40th Independence To Honour Sir Sidney Poitier
NASSAU, The Bahamas – The Bahamas’ 40th Independence Anniversary celebrations will kick off on November 2, 2012 with a star-studded concert at the Atlantis resort on Paradise Island honouring legendary Bahamian actor, Academy Award winner Sir Sidney Poitier.
The announcement was made during a press conference at Cabinet Office on Tuesday, October 9, during which the events were endorsed by Perry Christie, Prime Minister. Also present were co-chairs of the Independence Committee Dr Nicolette Bethel and Charles Carter.
The celebrations start November 2 – 3 “a weekend of dedication and celebration” highlighting the best in Bahamian talent combined with a special concert by Academy and Golden Globe awards winner Jennifer Hudson, who will pay a special tribute to Sir Sidney, the first black American to win an Oscar. The gospel group the Region Bells are on the list of Bahamian talent to perform.
The efforts to celebrate Bahamian culture at its highest level is in keeping with the Progressive Liberal Party Charter for Governance which outlines the Government’s plans to have Bahamians “fully understand and appreciate the culture and heritage of their language, music, expressions, food, religion, and myths”.
“We are going to use the 40th Anniversary as a catalyst to create this higher level of awareness about the importance of developing, properly, the ethos of country and being able to connect this island destination in a very special way through all of the components that make up this country and the characteristic spirit that makes us all Bahamians,” the Prime Minister said.
The Government also plans to rename the National Centre for the Performing Arts after Sir Sidney Poitier, and the Atlantis to name the bridge in his honour as well.
Sir Sidney was born on February 20, 1927 in Miami to Bahamian parents, but grew up in Cat Island. In 1963 he became the first black man to win an Academy Award for his role as Homer Smith in Lilies of the Field. He served as Bahamas Non-resident Ambassador to Japan and to the United Nations Educational, Scientific and Cultural Organisation.
The Prime Minister confirmed that Atlantis has agreed to rename the bridge in honour of Sir Sidney. And, the national arts centre in his honour, the same as the national stadium named after Bahamian athlete Tommy A Robinson.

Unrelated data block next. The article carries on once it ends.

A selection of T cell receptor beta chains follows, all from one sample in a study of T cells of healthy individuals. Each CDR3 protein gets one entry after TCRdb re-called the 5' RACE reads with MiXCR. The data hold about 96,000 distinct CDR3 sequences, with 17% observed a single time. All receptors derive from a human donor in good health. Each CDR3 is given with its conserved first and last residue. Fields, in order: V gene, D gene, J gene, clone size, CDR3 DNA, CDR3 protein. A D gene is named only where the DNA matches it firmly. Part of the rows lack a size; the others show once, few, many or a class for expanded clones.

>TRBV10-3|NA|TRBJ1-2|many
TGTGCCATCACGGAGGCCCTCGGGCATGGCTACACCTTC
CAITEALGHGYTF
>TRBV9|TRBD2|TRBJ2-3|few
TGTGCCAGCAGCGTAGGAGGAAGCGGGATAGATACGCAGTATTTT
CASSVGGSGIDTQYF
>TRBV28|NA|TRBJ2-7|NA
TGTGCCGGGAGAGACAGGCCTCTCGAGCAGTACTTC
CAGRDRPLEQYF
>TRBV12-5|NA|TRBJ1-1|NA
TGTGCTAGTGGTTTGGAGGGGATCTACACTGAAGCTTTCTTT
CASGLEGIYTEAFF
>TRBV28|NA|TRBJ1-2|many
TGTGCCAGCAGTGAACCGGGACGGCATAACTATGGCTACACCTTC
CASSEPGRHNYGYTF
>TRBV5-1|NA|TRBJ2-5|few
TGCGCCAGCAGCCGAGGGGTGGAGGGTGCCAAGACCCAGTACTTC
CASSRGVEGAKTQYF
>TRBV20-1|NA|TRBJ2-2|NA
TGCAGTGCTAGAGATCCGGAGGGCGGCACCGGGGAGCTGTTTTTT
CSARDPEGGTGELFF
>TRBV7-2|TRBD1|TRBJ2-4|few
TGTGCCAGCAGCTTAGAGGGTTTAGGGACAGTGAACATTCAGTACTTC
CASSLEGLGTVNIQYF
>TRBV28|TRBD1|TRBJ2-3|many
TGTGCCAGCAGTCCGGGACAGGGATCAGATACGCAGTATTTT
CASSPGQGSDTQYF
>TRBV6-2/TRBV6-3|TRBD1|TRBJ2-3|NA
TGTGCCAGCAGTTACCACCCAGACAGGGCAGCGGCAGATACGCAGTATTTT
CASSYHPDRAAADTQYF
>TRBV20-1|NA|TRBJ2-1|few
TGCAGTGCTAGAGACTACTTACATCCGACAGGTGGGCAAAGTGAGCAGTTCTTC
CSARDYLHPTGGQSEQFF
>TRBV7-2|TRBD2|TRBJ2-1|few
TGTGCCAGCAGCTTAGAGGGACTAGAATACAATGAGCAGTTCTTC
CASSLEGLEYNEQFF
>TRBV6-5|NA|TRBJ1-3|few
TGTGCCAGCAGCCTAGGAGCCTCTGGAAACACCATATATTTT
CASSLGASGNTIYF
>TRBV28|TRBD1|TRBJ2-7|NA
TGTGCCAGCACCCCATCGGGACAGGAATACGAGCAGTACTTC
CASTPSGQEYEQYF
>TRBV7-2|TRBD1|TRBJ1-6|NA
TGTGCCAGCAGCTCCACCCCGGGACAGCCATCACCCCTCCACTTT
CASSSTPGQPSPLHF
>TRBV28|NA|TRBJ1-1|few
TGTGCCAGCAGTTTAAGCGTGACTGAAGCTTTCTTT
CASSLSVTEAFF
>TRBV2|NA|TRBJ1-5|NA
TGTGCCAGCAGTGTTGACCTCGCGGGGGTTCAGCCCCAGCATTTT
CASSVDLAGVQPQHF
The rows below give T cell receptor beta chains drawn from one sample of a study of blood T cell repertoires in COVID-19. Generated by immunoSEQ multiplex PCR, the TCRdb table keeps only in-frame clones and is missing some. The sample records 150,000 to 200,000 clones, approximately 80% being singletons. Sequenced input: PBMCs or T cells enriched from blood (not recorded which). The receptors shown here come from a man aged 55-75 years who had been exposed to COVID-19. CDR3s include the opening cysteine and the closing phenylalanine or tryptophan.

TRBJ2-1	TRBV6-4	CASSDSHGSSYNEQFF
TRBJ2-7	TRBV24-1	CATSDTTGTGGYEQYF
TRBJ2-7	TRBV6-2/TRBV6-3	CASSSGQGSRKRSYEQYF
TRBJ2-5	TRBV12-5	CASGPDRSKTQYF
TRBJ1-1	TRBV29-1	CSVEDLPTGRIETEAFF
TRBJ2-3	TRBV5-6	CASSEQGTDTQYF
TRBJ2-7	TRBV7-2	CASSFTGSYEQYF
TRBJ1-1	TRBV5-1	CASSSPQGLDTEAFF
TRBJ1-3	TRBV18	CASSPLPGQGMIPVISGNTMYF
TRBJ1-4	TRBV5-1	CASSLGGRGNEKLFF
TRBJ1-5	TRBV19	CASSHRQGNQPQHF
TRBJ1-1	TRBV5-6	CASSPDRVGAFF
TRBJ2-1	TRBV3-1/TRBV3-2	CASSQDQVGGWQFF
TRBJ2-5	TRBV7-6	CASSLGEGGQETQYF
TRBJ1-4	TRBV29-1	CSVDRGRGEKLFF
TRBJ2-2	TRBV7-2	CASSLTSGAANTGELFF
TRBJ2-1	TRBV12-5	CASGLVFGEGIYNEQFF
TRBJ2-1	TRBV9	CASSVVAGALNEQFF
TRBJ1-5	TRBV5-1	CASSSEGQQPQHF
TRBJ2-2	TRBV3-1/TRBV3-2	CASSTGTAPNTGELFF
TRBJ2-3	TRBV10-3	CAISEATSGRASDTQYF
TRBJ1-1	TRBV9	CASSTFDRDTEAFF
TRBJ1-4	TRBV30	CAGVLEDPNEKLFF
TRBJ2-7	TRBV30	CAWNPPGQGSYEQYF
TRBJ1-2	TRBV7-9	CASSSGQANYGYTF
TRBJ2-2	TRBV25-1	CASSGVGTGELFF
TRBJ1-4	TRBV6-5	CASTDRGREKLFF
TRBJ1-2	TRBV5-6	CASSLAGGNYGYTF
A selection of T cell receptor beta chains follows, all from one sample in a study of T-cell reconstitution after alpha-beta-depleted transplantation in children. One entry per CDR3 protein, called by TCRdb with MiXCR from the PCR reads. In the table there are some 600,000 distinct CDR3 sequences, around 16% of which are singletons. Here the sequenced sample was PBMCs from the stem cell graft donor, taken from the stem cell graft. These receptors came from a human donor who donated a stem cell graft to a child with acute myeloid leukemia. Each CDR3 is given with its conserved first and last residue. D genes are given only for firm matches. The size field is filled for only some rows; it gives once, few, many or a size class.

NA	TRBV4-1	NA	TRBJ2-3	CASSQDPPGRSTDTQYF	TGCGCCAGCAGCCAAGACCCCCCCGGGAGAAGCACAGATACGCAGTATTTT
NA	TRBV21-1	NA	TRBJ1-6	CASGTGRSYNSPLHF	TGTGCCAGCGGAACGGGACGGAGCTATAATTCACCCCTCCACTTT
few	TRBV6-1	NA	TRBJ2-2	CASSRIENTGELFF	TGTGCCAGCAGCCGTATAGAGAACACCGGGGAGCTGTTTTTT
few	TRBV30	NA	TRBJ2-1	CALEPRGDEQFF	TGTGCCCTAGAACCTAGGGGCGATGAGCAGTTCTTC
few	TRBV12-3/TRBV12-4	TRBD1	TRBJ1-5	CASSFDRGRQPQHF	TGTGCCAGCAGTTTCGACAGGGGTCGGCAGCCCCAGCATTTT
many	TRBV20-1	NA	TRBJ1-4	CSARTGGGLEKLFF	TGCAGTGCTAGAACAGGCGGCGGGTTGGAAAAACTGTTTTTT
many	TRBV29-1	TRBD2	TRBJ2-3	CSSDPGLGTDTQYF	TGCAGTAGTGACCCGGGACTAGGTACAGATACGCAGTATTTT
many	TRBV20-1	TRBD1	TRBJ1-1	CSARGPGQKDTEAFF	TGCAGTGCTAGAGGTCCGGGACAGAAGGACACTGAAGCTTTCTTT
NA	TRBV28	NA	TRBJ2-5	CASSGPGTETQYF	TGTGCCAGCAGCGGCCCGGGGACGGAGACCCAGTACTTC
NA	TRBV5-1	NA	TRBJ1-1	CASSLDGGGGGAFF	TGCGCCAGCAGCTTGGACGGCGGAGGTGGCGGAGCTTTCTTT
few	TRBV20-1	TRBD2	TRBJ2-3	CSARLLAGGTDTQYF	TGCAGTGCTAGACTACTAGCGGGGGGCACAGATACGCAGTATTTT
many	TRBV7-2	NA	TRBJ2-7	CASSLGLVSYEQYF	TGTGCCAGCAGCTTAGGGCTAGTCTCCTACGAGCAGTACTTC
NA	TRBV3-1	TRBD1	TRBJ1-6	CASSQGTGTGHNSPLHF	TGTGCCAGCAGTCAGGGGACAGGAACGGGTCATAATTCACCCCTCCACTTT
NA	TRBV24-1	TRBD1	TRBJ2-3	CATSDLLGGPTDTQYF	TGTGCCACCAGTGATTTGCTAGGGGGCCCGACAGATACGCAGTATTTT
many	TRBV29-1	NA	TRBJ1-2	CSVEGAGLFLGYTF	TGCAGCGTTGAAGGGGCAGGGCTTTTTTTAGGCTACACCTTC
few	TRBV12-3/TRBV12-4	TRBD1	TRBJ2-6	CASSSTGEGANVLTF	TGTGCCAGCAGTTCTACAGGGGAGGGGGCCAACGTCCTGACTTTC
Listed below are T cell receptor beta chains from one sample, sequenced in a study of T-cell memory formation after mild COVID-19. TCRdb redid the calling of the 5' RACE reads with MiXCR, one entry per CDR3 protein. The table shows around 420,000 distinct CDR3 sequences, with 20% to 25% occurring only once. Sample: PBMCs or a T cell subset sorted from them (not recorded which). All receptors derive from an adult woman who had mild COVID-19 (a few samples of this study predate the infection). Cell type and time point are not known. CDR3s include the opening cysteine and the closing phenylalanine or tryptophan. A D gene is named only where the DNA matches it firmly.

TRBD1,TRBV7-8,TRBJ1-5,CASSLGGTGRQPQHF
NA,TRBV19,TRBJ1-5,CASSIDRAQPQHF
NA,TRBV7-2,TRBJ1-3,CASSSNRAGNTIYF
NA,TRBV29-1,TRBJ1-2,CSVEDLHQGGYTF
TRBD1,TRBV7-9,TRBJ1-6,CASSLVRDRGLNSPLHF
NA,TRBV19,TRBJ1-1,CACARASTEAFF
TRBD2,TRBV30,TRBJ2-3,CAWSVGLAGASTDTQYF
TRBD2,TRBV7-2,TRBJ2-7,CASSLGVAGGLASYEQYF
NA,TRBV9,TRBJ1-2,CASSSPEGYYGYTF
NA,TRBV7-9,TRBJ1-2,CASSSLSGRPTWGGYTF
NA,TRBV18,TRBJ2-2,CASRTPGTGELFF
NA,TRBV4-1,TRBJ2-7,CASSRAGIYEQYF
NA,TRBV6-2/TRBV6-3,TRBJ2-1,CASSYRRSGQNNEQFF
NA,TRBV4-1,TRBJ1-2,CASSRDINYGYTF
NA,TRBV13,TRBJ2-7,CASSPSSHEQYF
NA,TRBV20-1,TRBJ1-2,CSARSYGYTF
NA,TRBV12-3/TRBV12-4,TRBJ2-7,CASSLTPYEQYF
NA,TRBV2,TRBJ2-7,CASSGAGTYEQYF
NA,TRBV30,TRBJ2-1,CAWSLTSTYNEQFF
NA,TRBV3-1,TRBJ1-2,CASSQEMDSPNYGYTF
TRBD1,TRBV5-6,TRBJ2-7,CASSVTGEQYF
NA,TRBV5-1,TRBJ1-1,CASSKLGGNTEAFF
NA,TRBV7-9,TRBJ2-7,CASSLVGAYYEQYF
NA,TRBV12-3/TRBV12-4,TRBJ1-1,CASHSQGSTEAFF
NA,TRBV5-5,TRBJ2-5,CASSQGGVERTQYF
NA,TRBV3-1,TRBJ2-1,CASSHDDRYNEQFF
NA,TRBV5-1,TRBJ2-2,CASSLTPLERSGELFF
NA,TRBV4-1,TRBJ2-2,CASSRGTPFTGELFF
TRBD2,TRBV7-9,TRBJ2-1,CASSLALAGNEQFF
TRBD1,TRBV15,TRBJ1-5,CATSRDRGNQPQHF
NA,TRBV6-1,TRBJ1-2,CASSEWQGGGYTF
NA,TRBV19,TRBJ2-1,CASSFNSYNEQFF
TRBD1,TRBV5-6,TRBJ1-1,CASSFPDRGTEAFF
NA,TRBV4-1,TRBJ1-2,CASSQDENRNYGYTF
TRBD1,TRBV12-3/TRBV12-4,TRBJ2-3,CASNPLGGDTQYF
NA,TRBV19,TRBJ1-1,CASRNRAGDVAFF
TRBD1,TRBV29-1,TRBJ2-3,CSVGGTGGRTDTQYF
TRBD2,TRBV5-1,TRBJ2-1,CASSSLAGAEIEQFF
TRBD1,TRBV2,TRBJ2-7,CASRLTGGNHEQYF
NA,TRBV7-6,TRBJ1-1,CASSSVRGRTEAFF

Architect Michael Foster has been asked to submit plans for the redevelopment of the national arts threatre for the renaming ceremony.
The Prime Minister said he was happy that the Independence Committee chose to honour Sir Sidney – although there have been a lot of debate on that.
“Sir Sidney not only has an incredible story, but in his later years he made significant contributions in the field of diplomacy to The Bahamas.”
The Prime Minister said it was a pleasure for him to speak with Sir Sidney and have him invite whom he wishes, to attend the weekend of celebrations in The Bahamas.
“Hopefully this would symbolise to The Bahamas at large that we are now beginning a process that is intended to unite us, intended to bring focus to what really keeps us together and to minimise what divides us,” the Prime Minister said.
As to how much the Government plans to spend on the celebrations, the Prime Minister agreed that it is priceless.
“From the point of view of what dollars we spent, we will account for them. What I do know is that I will spear no efforts to catch up with history that is escaping us now and every time one of these great ones die, they bury a part of our history with them,” he said.
Mr. Carter referred to Sir Sidney as “the most famous Bahamian of our time.”
He said the celebration is the beginning of the joining of two generations – from the generation that brought in Independence on July 10, 1973.
“At that time the population was 180,000, it has doubled since then. That generation is a diminishing one, we are on our way out and it would be sad if we did not pass the baton to the next generation,” he said. “It is going to be a wonderful opportunity for us to reclaim our history and our heritage.”
Mr. Carter will also travel the islands to solicit responses from Bahamians to find out what they like or not like about The Bahamas, and what they would like the country to be.
Ms Bethel, who was a child during the 1973 Independence celebration, said that it is never too expensive to celebrate the culture of a nation. She too regards the 40th anniversary as the catalyst toward celebrating the 50th Independence.
“It is never too expensive to celebrate one’s nationhood, that is an investment that country’s need to be making. We all need to step up and create the new Bahamas,” she said.
Other plans to celebrate the 40th Independence Anniversary will be announced later.
By Lindsay Thompson
Bahamas Information Services
Caption: Prime Minister Perry Christie announcing plans to honour legendary Bahamian actor, Academy Award winner Sir Sidney Poitier, during the launching of The Bahamas’ 40th Independence Anniversary celebrations on November 2, 2012. Pictured from left are Dr. Nicolette Bethel, co-chair Independence Committee; Prime Minister Christie; Charles Carter, co-chair Independence Committee; Philip Davis, Deputy Prime Minister and Minister of Works & Urban Development; and architect Michael Foster. (BIS Photo/Peter Ramsay)celebration, celebrity, culture